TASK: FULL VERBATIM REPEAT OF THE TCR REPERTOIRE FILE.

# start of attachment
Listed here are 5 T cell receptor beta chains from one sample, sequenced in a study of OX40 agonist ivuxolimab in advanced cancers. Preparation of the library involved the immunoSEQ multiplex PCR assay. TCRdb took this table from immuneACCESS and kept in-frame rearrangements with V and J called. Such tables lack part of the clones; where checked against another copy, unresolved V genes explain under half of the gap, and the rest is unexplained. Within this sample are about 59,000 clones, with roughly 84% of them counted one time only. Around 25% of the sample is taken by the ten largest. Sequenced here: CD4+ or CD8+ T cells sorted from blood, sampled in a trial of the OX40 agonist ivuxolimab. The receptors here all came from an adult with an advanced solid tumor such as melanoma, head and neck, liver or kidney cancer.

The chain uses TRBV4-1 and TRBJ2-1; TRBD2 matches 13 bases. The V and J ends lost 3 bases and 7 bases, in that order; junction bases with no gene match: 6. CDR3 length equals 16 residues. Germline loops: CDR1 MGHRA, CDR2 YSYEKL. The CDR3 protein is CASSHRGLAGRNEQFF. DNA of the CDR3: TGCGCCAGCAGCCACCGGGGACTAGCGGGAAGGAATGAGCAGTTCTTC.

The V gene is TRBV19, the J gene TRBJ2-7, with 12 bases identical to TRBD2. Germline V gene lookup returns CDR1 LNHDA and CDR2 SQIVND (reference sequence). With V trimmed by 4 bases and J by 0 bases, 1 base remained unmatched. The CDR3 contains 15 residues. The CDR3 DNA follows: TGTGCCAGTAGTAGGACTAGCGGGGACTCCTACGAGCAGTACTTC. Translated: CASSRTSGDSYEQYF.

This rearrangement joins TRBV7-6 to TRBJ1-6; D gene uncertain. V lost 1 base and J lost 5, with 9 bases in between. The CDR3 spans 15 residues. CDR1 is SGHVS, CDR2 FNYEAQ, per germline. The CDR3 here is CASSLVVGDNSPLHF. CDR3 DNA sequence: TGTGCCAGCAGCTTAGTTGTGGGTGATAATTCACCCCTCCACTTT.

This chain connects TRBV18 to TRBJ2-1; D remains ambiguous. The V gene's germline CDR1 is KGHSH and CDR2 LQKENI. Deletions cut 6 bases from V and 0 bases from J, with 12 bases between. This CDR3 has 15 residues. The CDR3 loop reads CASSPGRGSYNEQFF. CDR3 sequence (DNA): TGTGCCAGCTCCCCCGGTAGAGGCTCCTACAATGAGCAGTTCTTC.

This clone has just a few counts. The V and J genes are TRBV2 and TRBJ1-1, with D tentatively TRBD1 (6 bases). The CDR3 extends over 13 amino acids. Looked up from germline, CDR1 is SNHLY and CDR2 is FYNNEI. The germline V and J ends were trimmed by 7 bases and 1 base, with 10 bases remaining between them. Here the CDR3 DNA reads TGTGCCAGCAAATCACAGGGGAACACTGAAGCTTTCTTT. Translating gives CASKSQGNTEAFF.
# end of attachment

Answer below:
Listed here are 5 T cell receptor beta chains from one sample, sequenced in a study of OX40 agonist ivuxolimab in advanced cancers. Preparation of the library involved the immunoSEQ multiplex PCR assay. TCRdb took this table from immuneACCESS and kept in-frame rearrangements with V and J called. Such tables lack part of the clones; where checked against another copy, unresolved V genes explain under half of the gap, and the rest is unexplained. Within this sample are about 59,000 clones, with roughly 84% of them counted one time only. Around 25% of the sample is taken by the ten largest. Sequenced here: CD4+ or CD8+ T cells sorted from blood, sampled in a trial of the OX40 agonist ivuxolimab. The receptors here all came from an adult with an advanced solid tumor such as melanoma, head and neck, liver or kidney cancer.

The chain uses TRBV4-1 and TRBJ2-1; TRBD2 matches 13 bases. The V and J ends lost 3 bases and 7 bases, in that order; junction bases with no gene match: 6. CDR3 length equals 16 residues. Germline loops: CDR1 MGHRA, CDR2 YSYEKL. The CDR3 protein is CASSHRGLAGRNEQFF. DNA of the CDR3: TGCGCCAGCAGCCACCGGGGACTAGCGGGAAGGAATGAGCAGTTCTTC.

The V gene is TRBV19, the J gene TRBJ2-7, with 12 bases identical to TRBD2. Germline V gene lookup returns CDR1 LNHDA and CDR2 SQIVND (reference sequence). With V trimmed by 4 bases and J by 0 bases, 1 base remained unmatched. The CDR3 contains 15 residues. The CDR3 DNA follows: TGTGCCAGTAGTAGGACTAGCGGGGACTCCTACGAGCAGTACTTC. Translated: CASSRTSGDSYEQYF.

This rearrangement joins TRBV7-6 to TRBJ1-6; D gene uncertain. V lost 1 base and J lost 5, with 9 bases in between. The CDR3 spans 15 residues. CDR1 is SGHVS, CDR2 FNYEAQ, per germline. The CDR3 here is CASSLVVGDNSPLHF. CDR3 DNA sequence: TGTGCCAGCAGCTTAGTTGTGGGTGATAATTCACCCCTCCACTTT.

This chain connects TRBV18 to TRBJ2-1; D remains ambiguous. The V gene's germline CDR1 is KGHSH and CDR2 LQKENI. Deletions cut 6 bases from V and 0 bases from J, with 12 bases between. This CDR3 has 15 residues. The CDR3 loop reads CASSPGRGSYNEQFF. CDR3 sequence (DNA): TGTGCCAGCTCCCCCGGTAGAGGCTCCTACAATGAGCAGTTCTTC.

This clone has just a few counts. The V and J genes are TRBV2 and TRBJ1-1, with D tentatively TRBD1 (6 bases). The CDR3 extends over 13 amino acids. Looked up from germline, CDR1 is SNHLY and CDR2 is FYNNEI. The germline V and J ends were trimmed by 7 bases and 1 base, with 10 bases remaining between them. Here the CDR3 DNA reads TGTGCCAGCAAATCACAGGGGAACACTGAAGCTTTCTTT. Translating gives CASKSQGNTEAFF.